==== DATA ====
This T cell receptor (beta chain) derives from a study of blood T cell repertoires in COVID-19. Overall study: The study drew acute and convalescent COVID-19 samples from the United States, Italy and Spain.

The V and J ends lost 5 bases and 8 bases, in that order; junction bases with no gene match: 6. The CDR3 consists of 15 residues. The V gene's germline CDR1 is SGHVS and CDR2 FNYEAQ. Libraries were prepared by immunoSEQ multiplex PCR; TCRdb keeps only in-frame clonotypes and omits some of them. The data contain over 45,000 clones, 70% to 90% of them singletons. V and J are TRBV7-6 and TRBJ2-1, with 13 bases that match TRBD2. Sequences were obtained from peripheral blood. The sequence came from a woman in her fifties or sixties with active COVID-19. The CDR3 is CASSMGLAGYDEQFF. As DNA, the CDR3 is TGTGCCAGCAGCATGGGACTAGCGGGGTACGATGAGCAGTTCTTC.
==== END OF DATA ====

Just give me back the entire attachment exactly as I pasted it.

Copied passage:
This T cell receptor (beta chain) derives from a study of blood T cell repertoires in COVID-19. Overall study: The study drew acute and convalescent COVID-19 samples from the United States, Italy and Spain.

The V and J ends lost 5 bases and 8 bases, in that order; junction bases with no gene match: 6. The CDR3 consists of 15 residues. The V gene's germline CDR1 is SGHVS and CDR2 FNYEAQ. Libraries were prepared by immunoSEQ multiplex PCR; TCRdb keeps only in-frame clonotypes and omits some of them. The data contain over 45,000 clones, 70% to 90% of them singletons. V and J are TRBV7-6 and TRBJ2-1, with 13 bases that match TRBD2. Sequences were obtained from peripheral blood. The sequence came from a woman in her fifties or sixties with active COVID-19. The CDR3 is CASSMGLAGYDEQFF. As DNA, the CDR3 is TGTGCCAGCAGCATGGGACTAGCGGGGTACGATGAGCAGTTCTTC.